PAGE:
Herber (Charles River): By and large, GMP regulations are not new to the pharmaceutical industry. Many companies not up to date with current best practices can mistakenly find it overly challenging to comply, but this is not necessarily the case; in fact, it is often easier to exceed minimum requirements very simply.

For example, many new GMP requirements focus on improving the integrity of quality testing data while also reducing subjectivity in analysis and reporting. Many labs are quick to accept the first, most simple option as a solution: applying the ‘four eyes principal.’ Unfortunately, while straightforward to implement, it is not scalable nor is it a true solution. What if the lab performs more tests of the assays requiring two analysts to score the result, and thus, require more time from not one, but two analysts? What if the analysts get different results? What if both analysts get the answer wrong? In many cases, the cause for non-GMP compliance is the test method itself being outdated. These can often be solved by modernizing the traditional test method with rapid or alternative methods and using instrument-based analyses.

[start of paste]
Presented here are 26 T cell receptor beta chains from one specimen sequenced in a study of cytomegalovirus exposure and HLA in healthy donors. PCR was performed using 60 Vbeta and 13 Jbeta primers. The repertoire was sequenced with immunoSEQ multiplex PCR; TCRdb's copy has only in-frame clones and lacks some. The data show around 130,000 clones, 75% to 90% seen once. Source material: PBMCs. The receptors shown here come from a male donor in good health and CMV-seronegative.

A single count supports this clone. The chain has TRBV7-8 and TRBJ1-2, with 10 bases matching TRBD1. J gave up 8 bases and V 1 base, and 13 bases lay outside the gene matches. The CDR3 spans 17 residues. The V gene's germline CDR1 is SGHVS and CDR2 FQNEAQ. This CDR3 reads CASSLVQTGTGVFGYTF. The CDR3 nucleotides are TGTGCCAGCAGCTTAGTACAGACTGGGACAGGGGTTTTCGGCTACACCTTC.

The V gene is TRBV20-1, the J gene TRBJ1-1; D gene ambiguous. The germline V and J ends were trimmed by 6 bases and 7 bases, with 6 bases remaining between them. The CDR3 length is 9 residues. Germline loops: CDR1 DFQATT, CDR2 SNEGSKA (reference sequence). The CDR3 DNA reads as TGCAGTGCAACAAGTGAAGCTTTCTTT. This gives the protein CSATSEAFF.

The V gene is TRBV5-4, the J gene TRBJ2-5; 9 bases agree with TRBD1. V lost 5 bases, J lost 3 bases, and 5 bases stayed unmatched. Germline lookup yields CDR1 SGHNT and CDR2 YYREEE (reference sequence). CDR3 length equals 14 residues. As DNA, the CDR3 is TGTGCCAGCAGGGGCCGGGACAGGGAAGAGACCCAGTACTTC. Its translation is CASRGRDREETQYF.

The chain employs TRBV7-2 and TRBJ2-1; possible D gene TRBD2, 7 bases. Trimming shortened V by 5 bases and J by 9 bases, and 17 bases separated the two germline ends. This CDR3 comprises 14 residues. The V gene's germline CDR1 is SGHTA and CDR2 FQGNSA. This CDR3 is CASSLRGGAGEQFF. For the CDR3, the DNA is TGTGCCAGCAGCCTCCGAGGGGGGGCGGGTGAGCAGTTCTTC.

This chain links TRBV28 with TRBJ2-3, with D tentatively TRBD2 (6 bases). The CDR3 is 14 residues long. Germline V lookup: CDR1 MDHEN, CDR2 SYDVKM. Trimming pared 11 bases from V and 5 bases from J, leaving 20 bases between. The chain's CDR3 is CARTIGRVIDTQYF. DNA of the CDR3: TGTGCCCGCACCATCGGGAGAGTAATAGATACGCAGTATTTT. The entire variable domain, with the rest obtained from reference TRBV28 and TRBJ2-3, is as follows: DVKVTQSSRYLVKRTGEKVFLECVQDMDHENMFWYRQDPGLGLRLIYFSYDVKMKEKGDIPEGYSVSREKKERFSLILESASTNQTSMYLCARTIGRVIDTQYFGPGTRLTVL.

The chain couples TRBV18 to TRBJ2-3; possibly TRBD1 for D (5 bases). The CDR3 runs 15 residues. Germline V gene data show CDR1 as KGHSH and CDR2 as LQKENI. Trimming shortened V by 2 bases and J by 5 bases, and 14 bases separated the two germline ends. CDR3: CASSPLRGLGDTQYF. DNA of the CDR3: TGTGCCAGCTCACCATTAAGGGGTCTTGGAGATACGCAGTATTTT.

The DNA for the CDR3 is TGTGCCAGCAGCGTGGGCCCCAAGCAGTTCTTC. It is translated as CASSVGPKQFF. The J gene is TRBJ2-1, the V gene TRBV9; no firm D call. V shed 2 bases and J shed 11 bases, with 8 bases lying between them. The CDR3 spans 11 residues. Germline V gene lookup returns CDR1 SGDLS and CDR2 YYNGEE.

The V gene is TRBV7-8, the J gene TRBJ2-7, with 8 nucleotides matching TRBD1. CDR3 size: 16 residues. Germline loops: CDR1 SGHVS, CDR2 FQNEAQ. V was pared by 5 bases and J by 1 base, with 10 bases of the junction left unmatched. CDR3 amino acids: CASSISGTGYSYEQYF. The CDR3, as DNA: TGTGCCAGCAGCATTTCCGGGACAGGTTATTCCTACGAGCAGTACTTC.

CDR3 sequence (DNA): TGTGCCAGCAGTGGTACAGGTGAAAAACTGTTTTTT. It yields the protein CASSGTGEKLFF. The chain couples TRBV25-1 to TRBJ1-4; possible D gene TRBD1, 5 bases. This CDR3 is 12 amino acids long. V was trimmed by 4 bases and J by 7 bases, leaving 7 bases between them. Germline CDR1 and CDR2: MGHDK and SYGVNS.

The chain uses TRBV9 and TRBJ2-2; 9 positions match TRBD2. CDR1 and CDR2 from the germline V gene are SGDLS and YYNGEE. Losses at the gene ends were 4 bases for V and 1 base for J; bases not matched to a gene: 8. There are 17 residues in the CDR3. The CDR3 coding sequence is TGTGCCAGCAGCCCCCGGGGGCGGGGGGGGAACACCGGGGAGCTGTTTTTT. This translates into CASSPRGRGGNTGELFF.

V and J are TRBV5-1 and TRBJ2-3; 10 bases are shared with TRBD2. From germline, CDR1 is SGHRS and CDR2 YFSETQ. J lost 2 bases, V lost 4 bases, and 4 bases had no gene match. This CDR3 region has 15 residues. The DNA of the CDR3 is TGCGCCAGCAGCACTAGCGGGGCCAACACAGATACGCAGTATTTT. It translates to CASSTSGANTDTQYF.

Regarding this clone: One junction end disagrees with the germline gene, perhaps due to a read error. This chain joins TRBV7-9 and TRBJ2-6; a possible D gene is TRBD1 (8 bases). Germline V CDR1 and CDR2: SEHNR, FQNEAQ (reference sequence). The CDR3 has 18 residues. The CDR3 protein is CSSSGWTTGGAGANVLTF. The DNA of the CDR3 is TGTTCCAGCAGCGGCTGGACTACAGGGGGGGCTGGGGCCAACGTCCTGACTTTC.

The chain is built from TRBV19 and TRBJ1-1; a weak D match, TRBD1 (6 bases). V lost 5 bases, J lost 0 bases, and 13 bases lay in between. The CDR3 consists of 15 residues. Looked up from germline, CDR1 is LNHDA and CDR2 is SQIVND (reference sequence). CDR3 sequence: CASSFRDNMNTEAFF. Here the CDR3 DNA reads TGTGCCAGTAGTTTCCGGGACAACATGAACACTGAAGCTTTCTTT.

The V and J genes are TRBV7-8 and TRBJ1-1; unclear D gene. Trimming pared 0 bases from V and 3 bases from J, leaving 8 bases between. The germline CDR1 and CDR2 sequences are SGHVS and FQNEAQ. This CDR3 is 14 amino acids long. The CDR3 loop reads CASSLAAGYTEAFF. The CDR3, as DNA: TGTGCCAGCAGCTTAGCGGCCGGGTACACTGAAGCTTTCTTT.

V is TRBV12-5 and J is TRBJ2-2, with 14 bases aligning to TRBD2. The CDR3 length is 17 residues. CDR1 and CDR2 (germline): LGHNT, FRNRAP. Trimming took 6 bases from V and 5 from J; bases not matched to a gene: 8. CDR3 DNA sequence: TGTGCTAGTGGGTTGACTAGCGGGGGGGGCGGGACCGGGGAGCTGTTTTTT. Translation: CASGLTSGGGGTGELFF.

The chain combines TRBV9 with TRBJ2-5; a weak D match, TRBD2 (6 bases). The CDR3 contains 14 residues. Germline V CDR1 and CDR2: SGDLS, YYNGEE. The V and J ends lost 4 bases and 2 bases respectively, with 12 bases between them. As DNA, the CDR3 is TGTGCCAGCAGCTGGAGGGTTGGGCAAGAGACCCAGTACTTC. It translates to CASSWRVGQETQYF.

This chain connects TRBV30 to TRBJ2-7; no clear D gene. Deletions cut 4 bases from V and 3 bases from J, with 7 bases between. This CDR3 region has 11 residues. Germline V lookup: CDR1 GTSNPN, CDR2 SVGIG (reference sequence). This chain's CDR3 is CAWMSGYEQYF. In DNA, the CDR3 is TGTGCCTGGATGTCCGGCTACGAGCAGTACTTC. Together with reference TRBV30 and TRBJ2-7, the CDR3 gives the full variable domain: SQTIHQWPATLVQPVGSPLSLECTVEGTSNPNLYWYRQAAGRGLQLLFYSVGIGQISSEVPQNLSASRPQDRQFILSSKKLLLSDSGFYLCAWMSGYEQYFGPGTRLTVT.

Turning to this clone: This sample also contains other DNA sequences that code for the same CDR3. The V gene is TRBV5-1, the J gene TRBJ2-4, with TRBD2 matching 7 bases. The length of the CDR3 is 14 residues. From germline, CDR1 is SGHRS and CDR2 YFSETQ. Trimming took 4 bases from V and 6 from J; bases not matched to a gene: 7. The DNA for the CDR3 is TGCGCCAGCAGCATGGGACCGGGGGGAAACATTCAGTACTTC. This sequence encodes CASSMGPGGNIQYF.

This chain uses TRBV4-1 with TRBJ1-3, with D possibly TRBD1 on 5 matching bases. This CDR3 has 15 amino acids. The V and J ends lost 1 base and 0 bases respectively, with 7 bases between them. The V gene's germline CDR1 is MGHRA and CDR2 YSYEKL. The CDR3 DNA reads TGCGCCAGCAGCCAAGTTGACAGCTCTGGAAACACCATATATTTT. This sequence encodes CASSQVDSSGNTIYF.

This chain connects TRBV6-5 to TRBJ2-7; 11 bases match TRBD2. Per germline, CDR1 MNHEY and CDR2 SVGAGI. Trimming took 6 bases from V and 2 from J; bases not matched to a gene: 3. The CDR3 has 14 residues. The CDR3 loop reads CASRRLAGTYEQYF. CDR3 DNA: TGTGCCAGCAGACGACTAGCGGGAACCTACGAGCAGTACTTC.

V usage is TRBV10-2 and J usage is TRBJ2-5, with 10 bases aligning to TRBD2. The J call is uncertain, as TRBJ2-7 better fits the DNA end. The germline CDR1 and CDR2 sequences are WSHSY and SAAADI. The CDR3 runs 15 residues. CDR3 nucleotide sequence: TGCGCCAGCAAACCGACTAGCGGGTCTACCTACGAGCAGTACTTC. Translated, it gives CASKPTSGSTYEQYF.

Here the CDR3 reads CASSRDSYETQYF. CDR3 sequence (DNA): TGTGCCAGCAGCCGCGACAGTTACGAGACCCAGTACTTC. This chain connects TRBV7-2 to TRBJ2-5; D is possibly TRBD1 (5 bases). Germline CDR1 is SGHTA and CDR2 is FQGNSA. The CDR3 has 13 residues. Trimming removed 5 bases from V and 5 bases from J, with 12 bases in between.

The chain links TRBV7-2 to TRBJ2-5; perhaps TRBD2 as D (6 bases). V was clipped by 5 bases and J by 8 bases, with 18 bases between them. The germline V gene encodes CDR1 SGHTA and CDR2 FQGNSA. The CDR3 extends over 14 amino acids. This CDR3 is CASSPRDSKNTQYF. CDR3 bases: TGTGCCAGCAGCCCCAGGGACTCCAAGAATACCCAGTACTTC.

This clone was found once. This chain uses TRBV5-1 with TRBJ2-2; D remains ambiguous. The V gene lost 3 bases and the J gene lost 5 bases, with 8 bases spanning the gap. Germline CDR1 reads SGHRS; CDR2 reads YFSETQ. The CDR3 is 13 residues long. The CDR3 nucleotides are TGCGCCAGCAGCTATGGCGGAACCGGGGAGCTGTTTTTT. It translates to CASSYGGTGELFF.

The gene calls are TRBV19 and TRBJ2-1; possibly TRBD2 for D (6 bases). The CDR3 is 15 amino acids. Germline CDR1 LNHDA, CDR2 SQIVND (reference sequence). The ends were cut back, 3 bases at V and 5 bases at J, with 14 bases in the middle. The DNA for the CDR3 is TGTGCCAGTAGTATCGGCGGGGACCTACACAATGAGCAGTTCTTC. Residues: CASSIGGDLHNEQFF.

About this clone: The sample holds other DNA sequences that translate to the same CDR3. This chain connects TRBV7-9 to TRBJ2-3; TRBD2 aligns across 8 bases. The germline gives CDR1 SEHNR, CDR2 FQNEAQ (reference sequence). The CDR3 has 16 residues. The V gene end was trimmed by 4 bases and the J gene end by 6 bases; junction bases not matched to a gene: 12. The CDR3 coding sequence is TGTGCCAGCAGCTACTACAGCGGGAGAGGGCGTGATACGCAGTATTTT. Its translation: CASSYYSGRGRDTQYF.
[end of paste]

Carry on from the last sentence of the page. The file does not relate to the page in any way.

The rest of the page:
Additionally, microbial identification techniques continue to evolve as more information becomes known due to advances in science. Many traditional, bench-based methods for identification, such as gram-stain or phenotypic identification, have been proven to be incapable or error-prone in identifying certain species or groups of closely related species, such as Burkholderia cepacia complex. Many labs feel that they must continue to use outdated techniques because implementing a new technology can be cost-prohibitive and resource intensive, even though outsourcing their identification to a specialized identification lab is a proven, reliable, and more cost-efficient option.